That embarrassing incident only slightly dampened Badara’s spirit. They would tease him for a while but it was nothing he couldn’t take.
At 8:30, the music started. All the children had been called back into their houses before sunset. Ideally, to freshen up and settle in for the day. But it was “Furral” and Badara, like many others, would rather die than stay home. As soon as the event started and the adults became distracted enough, Badara donned his outfit combination, looking like he walked out of a 90’s hip hop music video.
He got to the event, walking with a swagger to die for. He spotted Oumie amongst a group of girls and pretended not to see her. He was prepping the grounds for his move; he made a show of greeting all “his boys”, giving high fives and saying “wassup meiiinnn”, fist bumping and chest bumping where he could. After Sean Paul’s “just gimme the ly wanna slasha buh, was-damata-bacalama” came on and he did a bit of dancing which he considered cool, he decided to approach Oumie.
B: “Son Oumie, ma giss la y” (Son Oumie, May I see you?)
O: “Duma sa son” (definitely not your son)
B: “Waw Oumie, one second please” (okay, Oumie, *that was quite obvious*)
O: “Luhew” (what?!)
B: “Sa aferr dafma nekh man, danga over nice…” (I like you mein, you are fine!)
O: “Gawal, dama yakamti” (get on with it, I got things to do)
B: “Waw holal, dama am sa interest” (ait ait, I have a thing for you mein)
O: “Legi nak” (and so?)
B: “You’re the sugar in my wonjo, the butter in my bread, the daharr in my ebbeh. Baby gal, damala nop, yes or no” (*bla bla bla* baby girl I love you, yes or no)
O: *giggles* “mann dama wakh Mola yes bepareh” (arh yeahh… about that, I’m seeing Mola already)
B: *pauses* “ah? waw mann dama la don chahaneh sah, ak sa nyawai bii. Sor kor hamuteh nak ma wakh lakor, Mola enu class rek. Next time soh crosseh suma line, dinga ham Mann mai kan son!
(Oh yeah? Well I was kidding anyway, wicho ugly self. FYI, Mola takes last in his class all the time. And next time you cross my line, you will see my ugly side!).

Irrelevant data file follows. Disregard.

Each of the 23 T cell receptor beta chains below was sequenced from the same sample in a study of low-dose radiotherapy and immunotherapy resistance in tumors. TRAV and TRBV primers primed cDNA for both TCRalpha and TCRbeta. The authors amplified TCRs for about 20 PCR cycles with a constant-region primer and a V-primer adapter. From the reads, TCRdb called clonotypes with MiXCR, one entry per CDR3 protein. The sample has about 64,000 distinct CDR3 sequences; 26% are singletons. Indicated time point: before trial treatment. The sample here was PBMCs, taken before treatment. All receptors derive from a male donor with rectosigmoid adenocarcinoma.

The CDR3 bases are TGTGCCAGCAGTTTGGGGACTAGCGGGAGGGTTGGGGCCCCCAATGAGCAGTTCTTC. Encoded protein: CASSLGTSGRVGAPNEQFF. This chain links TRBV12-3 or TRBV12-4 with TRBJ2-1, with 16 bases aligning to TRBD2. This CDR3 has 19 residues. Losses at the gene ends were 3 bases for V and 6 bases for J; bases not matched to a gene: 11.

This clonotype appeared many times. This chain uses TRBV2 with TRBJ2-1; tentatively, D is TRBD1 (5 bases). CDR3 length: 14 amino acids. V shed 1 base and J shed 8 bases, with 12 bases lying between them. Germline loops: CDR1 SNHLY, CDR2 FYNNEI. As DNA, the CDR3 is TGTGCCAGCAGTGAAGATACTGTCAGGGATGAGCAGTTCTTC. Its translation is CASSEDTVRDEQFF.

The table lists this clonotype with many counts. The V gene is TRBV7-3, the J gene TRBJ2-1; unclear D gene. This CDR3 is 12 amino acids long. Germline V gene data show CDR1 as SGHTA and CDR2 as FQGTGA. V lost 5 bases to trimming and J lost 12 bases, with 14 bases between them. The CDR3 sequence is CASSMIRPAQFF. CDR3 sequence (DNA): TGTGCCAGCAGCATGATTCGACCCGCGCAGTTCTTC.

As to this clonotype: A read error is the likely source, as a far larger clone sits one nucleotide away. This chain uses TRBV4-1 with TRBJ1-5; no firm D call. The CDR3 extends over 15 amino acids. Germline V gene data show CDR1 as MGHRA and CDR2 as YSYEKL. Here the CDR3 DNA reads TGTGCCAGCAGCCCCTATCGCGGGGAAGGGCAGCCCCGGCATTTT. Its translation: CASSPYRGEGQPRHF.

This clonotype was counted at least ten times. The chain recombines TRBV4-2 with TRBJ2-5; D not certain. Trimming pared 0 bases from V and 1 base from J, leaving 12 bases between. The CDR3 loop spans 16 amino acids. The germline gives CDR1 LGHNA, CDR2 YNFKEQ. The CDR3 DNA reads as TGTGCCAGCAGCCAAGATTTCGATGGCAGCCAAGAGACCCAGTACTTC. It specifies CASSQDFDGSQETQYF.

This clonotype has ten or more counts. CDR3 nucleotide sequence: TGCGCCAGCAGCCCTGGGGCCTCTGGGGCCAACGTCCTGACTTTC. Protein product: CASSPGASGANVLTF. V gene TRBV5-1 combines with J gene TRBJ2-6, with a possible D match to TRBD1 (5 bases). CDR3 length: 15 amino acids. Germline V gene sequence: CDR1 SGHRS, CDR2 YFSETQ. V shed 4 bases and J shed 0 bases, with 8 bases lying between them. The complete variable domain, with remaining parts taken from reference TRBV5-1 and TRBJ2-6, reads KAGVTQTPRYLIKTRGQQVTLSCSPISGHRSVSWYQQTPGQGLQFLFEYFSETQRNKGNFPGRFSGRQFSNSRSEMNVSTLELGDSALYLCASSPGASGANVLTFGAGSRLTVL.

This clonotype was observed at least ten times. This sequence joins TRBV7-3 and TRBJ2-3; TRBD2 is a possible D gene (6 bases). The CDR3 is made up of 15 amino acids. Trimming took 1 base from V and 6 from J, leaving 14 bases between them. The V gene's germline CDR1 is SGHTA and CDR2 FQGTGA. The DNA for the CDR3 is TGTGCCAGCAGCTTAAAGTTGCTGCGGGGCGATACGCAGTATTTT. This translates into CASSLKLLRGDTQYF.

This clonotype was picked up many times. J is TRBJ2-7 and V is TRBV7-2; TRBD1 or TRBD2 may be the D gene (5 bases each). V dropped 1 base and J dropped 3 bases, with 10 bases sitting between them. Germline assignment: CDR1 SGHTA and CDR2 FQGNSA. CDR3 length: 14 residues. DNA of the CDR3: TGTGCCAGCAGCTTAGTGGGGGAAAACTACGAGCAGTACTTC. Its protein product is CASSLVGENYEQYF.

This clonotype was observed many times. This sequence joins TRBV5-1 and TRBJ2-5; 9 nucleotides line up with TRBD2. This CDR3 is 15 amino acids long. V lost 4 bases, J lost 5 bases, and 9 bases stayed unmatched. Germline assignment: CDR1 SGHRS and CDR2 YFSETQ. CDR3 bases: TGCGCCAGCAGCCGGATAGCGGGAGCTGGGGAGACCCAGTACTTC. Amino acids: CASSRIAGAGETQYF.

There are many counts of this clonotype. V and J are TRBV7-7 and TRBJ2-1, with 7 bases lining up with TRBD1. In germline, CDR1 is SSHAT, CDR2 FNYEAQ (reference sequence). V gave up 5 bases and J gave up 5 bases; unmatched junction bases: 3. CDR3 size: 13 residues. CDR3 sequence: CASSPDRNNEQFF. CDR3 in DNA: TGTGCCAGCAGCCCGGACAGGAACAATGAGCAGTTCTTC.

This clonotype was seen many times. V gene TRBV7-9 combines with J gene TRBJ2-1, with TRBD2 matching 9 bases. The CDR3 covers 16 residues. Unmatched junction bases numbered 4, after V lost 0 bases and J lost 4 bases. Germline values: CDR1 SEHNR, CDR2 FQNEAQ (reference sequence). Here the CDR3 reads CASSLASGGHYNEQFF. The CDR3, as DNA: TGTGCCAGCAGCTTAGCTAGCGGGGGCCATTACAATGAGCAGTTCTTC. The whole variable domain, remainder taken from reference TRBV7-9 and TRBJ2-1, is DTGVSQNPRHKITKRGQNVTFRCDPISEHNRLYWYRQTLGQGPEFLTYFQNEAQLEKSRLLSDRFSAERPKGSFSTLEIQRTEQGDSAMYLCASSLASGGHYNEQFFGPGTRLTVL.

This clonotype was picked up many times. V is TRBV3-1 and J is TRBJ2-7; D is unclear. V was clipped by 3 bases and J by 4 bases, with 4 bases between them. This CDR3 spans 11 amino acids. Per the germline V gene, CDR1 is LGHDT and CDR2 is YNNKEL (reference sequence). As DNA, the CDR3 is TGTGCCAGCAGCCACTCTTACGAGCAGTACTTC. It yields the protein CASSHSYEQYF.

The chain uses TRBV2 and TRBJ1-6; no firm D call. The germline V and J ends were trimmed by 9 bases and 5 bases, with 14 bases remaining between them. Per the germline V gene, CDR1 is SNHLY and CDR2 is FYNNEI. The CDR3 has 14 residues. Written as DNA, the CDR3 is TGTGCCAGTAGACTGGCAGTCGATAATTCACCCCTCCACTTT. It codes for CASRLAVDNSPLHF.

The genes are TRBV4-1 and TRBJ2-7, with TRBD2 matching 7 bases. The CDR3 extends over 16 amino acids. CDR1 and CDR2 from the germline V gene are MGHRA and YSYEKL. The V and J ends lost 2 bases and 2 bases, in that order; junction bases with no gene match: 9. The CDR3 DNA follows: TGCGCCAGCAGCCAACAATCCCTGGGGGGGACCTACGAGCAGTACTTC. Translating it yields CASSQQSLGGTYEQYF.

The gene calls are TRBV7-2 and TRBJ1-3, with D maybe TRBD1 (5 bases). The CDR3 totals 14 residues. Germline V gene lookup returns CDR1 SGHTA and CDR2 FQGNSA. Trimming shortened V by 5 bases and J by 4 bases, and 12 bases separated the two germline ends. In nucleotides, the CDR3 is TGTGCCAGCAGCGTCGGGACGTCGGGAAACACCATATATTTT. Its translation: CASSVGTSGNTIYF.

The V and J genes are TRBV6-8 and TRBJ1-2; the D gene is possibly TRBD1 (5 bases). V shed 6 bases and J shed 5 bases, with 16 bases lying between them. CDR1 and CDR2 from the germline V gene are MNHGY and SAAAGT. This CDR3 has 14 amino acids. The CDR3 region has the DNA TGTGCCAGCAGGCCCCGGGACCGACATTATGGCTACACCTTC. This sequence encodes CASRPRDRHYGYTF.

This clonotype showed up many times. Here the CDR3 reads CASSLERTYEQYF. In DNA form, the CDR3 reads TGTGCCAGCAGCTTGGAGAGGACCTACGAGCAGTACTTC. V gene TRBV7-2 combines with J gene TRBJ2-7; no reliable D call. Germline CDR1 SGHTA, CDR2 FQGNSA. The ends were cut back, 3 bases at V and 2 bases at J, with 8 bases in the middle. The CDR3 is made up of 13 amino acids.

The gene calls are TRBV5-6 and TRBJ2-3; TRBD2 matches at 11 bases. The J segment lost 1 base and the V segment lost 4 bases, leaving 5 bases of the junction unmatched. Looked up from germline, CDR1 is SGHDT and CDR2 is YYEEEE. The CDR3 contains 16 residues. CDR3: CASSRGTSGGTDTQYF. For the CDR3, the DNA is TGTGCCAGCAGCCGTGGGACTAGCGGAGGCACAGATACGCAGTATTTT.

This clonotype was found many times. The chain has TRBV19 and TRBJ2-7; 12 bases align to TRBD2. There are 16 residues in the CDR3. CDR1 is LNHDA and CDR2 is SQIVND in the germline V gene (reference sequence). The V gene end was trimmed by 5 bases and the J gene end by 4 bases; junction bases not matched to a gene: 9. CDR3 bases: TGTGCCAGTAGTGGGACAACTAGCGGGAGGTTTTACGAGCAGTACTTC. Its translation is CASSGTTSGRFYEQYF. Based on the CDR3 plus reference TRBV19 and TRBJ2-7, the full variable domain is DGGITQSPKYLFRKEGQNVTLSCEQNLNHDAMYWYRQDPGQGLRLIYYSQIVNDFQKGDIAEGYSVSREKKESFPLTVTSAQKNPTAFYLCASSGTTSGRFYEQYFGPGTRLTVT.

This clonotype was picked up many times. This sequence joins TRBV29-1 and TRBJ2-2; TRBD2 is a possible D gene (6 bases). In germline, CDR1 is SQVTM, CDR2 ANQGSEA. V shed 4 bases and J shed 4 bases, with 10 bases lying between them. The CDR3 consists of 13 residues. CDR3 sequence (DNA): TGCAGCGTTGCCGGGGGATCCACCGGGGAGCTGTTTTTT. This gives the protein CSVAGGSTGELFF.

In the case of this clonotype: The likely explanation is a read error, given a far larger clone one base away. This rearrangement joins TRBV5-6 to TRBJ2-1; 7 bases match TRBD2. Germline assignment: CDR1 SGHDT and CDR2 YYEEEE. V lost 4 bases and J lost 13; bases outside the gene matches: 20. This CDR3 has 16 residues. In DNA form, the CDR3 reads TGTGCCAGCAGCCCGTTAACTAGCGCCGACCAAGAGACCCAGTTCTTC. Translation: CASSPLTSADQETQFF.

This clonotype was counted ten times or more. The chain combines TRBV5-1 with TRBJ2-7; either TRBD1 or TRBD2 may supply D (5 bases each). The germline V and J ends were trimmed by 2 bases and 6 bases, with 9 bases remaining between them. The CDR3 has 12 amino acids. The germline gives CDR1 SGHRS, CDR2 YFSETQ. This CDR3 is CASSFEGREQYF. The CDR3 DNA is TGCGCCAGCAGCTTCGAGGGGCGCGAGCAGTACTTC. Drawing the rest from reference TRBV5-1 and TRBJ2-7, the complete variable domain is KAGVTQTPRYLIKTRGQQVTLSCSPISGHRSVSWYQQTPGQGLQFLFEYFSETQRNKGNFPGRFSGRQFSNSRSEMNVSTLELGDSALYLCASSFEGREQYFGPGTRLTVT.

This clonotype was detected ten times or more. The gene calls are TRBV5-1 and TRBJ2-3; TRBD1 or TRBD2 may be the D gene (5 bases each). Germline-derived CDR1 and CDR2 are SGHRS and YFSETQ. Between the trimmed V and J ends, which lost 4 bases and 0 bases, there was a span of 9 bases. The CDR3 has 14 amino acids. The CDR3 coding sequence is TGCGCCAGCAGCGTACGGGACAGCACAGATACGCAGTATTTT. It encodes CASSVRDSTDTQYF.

And off Badara went. His swag not as boisterous but still there. After all, he can always deny that he ever asked her yes or no. They did see him talking to her but he could have been saying anything!
Despite the bluff, boy it was an ego wrecking moment for Badara. After all the time he spent wooing Oumie, that double crossing, back stabbing Mola snatched her from his very jaws. He knew he had her in his jaws, he just knew. How could Mola possibly have changed her mind!
Hint: zimba incident.
It was in seeking vengeance against Mola that the incident happened which led to his getting banned from Kambi Kunda, but that is a story for another day.
Nevertheless, it should please you to know that Badara didn’t let Oumie’s betrayal ruin his furral for him. Furrals do not come everyday and you had to make the most of them. He danced to “aaah kalabatuma, nyan ma sama yaai boye bu mei malaa y”, “jel gattie, gin gin”, “bin bin bin bin bin, dei bin bin ak sai gorro”, “go shawty, is your birthday”, “is gettin hot in here” as well as bonsalong (bounce along). He went to bed happy and exhausted, reminding himself that he should be angry at Mola in the morning.
Your translations from Wollof to slang are just great. Anticipating another one. In Badara’s voice, “Beh borba.”
Thank you! Lol… I’ll try cooking up another one. Glad you liked the translations